The key claim in Slavery’s Metropolis is that in New Orleans a unified slaveocracy did not conspire to physically contain or isolate enslaved persons; instead, political leaders, slave owners and slaveholders, Anglo-Americans and French Creoles, and free and enslaved persons all contested the best uses and regulation of enslaved mobility. Bondspersons built levees, hauled waste, delivered newspapers, peddled goods, traveled as nursemaids, and played sports for public amusement. In short, enslaved men and women walked the city, not primarily for recreation, but to build the region’s commercial, ideological, and physical infrastructures. This argument shifts the focus from the plantation to situate enslaved men and, significantly, women in a port city and heightens our appreciation of the importance of non-physical means of social control, such as racialized phenotype, for power and social control. More than that, it shows the capaciousness of slaveholders’ prescribed geographies of slavery, sometimes as wide as the Atlantic World, even as enslaved people themselves used the geographic and social connectivity required of them to resist, escape, and survive.
Each chapter uses the place of the enslaved in a particular space or circuit to show how slavery incubated many modern mechanisms of exploitation and control. The first chapter describes the racialized border that immigrants of African descent confronted in Louisiana during the era of the Haitian Revolution. These migrants moved from freedom to slavery when they traveled from the circum-Gulf of Mexico into a territory occupied by the early republic. The second chapter investigates the role of unfree labor in building the infrastructure that allowed the local economy to function. The third chapter investigates the politics of urban amusement. That investigation examines two sites–the mythologized Congo Square and the largely forgotten the racquette field–to illuminate the opportunities and burdens of the public performance of enslaved fun. The fourth chapter charts the gradual segregation of the local jail and its chain gangs that completed many of the tasks of the public works. And the final chapter explores the migration of a handful of self-liberated men, women, and children from New Orleans and surrounding plantations to Trinidad in the aftermath of the War of 1812. With this “freedom journey,” these self-liberated persons became part of a free community, but they also became subject to labor exploitation in a way that presaged emancipation struggles across the Americas.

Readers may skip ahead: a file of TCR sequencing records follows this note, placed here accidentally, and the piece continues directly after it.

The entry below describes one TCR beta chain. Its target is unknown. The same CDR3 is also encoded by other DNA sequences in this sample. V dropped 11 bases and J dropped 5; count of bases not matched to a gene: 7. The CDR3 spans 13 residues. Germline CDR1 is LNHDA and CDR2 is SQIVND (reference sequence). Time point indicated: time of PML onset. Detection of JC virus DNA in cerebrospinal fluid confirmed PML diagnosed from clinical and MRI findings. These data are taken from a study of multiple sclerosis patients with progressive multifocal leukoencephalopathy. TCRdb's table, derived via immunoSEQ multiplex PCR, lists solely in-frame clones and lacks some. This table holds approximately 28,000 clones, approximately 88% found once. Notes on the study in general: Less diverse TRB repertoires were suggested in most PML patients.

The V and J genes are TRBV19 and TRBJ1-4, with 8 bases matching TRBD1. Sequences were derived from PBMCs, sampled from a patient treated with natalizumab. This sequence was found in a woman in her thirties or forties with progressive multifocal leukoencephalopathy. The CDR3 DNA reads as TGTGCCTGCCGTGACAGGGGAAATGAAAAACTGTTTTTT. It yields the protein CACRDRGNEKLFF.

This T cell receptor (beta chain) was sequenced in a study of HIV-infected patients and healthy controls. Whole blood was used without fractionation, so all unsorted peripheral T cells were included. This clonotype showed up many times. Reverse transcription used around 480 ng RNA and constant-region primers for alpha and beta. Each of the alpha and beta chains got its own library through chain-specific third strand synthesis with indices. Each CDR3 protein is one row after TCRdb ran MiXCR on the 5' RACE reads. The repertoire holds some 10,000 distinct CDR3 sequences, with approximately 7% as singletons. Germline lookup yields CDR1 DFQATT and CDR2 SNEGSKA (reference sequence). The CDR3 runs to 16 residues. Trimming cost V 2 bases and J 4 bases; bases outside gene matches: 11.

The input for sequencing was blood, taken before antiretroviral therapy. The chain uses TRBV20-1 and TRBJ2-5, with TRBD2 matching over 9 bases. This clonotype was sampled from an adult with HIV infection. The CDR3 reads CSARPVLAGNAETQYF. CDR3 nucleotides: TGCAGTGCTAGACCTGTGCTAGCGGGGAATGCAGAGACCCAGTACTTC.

Slavery’s Metropolis is significant for several reasons. It insists upon the presence and importance of enslaved New Orleans beyond the slave market. For far too long, the history of slavery – and enslaved people – in the Crescent City has been erased. Fortunately, thanks to local public historians and a growing body of scholarship, enslaved New Orleans is getting its due. This work contributes to that effort. This book also reminds us of the importance of labor in the history of slavery and modernity, and especially the ways that the mobility and heterogeneity often associated with freedom could in fact be the work of enslavement. And the republicanism and capitalism so deeply associated with modern progress were the engines by which slavery expanded in New Orleans and across the South. Ultimately, the fact that so many of the things often associated with freedom were in fact constitutive of bondage is a sobering reminder that meaningful freedom is a hard-fought demand.
- See Blues Legacies and Black Feminism: Gertrude Ma Rainey, Bessie Smith, and Billie Holiday by Angela Y. Davis (New York: Pantheon Books, 1998), 128-29, 211 ↩